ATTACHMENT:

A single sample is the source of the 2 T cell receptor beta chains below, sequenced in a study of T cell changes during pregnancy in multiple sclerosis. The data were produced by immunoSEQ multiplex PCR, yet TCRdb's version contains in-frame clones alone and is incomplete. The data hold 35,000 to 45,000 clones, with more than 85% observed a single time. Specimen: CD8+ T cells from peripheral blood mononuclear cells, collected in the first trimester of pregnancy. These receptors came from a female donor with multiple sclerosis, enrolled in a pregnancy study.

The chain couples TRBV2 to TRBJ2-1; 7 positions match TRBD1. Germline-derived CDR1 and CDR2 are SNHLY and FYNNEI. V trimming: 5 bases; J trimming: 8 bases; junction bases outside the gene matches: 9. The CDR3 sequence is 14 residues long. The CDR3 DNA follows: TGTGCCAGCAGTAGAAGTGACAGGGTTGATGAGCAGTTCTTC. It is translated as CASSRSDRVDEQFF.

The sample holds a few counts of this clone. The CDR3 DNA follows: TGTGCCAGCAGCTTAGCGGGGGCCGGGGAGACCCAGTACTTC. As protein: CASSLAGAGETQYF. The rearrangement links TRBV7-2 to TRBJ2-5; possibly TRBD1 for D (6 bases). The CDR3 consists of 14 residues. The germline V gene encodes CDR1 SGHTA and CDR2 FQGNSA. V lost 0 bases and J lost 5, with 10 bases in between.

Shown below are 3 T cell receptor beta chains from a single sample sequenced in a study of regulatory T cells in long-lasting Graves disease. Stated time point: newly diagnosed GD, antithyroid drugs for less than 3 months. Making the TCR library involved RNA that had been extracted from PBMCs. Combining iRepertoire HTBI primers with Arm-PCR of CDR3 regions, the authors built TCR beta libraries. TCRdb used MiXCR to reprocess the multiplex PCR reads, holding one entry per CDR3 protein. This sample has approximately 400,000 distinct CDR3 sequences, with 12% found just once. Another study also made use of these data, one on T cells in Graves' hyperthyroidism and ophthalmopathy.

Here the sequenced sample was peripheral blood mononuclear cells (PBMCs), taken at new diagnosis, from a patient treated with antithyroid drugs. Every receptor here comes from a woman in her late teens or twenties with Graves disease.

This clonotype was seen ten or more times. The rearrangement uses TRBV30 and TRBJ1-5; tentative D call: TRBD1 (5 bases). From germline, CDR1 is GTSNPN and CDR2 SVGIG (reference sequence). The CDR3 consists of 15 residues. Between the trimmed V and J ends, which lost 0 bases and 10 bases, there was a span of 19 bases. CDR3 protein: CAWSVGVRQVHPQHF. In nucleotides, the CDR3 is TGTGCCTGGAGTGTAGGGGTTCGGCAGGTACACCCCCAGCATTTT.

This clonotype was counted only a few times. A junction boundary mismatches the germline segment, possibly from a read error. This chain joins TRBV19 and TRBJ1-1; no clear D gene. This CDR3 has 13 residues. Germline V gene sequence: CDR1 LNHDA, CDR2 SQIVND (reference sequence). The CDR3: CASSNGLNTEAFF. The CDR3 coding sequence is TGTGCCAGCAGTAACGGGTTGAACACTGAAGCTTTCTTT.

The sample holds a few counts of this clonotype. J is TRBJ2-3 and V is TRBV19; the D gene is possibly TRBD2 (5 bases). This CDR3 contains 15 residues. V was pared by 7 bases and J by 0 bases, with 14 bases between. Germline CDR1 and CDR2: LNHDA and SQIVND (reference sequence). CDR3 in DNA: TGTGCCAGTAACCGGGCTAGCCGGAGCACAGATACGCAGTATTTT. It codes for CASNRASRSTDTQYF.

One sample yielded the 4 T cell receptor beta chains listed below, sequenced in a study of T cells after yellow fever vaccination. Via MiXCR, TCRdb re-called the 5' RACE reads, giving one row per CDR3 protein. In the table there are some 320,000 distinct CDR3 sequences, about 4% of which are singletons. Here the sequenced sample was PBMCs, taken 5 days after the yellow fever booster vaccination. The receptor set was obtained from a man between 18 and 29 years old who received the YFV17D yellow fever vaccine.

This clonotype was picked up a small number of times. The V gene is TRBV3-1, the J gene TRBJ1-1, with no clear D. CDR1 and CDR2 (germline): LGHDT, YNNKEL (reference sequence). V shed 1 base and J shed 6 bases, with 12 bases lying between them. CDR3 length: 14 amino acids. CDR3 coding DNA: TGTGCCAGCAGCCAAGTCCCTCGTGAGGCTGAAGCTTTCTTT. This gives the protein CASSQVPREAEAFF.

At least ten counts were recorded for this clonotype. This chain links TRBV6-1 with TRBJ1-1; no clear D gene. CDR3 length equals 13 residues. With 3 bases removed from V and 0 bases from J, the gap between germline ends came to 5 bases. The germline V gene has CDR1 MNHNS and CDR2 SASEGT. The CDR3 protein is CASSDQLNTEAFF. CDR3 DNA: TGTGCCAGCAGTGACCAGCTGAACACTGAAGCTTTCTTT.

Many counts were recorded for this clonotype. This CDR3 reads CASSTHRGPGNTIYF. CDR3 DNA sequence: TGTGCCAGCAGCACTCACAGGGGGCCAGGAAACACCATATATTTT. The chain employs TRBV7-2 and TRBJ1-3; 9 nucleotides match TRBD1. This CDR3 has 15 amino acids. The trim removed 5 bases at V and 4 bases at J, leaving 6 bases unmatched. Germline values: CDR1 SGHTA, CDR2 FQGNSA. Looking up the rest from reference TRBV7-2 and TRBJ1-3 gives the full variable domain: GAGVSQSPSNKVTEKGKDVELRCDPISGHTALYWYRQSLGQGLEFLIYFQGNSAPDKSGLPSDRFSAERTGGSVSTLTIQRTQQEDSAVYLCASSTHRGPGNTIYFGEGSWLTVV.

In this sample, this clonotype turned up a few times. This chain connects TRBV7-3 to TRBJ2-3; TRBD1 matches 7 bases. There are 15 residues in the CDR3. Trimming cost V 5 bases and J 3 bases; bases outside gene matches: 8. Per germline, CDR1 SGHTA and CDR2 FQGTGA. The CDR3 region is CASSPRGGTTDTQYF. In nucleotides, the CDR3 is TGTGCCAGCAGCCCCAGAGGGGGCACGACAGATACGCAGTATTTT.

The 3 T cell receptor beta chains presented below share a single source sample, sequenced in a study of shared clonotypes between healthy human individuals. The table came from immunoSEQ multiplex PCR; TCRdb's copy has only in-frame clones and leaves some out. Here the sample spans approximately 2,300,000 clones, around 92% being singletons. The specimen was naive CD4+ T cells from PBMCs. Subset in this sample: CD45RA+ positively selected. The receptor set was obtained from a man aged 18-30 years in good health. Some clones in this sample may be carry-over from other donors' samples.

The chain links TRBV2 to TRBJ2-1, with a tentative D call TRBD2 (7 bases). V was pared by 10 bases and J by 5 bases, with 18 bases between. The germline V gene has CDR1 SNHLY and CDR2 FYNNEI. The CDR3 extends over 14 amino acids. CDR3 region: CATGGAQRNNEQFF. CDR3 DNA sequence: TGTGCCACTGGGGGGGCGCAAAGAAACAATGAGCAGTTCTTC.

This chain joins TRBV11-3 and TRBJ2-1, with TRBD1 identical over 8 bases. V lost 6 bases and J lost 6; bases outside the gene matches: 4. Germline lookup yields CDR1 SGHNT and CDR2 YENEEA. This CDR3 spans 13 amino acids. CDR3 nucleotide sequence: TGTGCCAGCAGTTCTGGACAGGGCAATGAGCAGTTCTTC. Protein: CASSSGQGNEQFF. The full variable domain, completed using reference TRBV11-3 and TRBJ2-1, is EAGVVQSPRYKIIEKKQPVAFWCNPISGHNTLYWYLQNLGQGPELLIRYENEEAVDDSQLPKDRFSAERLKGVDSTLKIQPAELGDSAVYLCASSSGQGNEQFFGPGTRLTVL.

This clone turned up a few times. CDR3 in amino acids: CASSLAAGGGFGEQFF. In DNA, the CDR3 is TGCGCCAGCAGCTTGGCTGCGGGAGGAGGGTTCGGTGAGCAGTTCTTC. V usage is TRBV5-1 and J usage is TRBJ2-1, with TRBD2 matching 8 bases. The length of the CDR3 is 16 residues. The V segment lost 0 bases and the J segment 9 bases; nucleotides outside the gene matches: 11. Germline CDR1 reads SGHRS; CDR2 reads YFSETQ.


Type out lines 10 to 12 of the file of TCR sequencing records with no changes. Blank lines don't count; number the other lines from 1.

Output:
This clonotype was picked up a small number of times. The V gene is TRBV3-1, the J gene TRBJ1-1, with no clear D. CDR1 and CDR2 (germline): LGHDT, YNNKEL (reference sequence). V shed 1 base and J shed 6 bases, with 12 bases lying between them. CDR3 length: 14 amino acids. CDR3 coding DNA: TGTGCCAGCAGCCAAGTCCCTCGTGAGGCTGAAGCTTTCTTT. This gives the protein CASSQVPREAEAFF.

At least ten counts were recorded for this clonotype. This chain links TRBV6-1 with TRBJ1-1; no clear D gene. CDR3 length equals 13 residues. With 3 bases removed from V and 0 bases from J, the gap between germline ends came to 5 bases. The germline V gene has CDR1 MNHNS and CDR2 SASEGT. The CDR3 protein is CASSDQLNTEAFF. CDR3 DNA: TGTGCCAGCAGTGACCAGCTGAACACTGAAGCTTTCTTT.

Many counts were recorded for this clonotype. This CDR3 reads CASSTHRGPGNTIYF. CDR3 DNA sequence: TGTGCCAGCAGCACTCACAGGGGGCCAGGAAACACCATATATTTT. The chain employs TRBV7-2 and TRBJ1-3; 9 nucleotides match TRBD1. This CDR3 has 15 amino acids. The trim removed 5 bases at V and 4 bases at J, leaving 6 bases unmatched. Germline values: CDR1 SGHTA, CDR2 FQGNSA. Looking up the rest from reference TRBV7-2 and TRBJ1-3 gives the full variable domain: GAGVSQSPSNKVTEKGKDVELRCDPISGHTALYWYRQSLGQGLEFLIYFQGNSAPDKSGLPSDRFSAERTGGSVSTLTIQRTQQEDSAVYLCASSTHRGPGNTIYFGEGSWLTVV.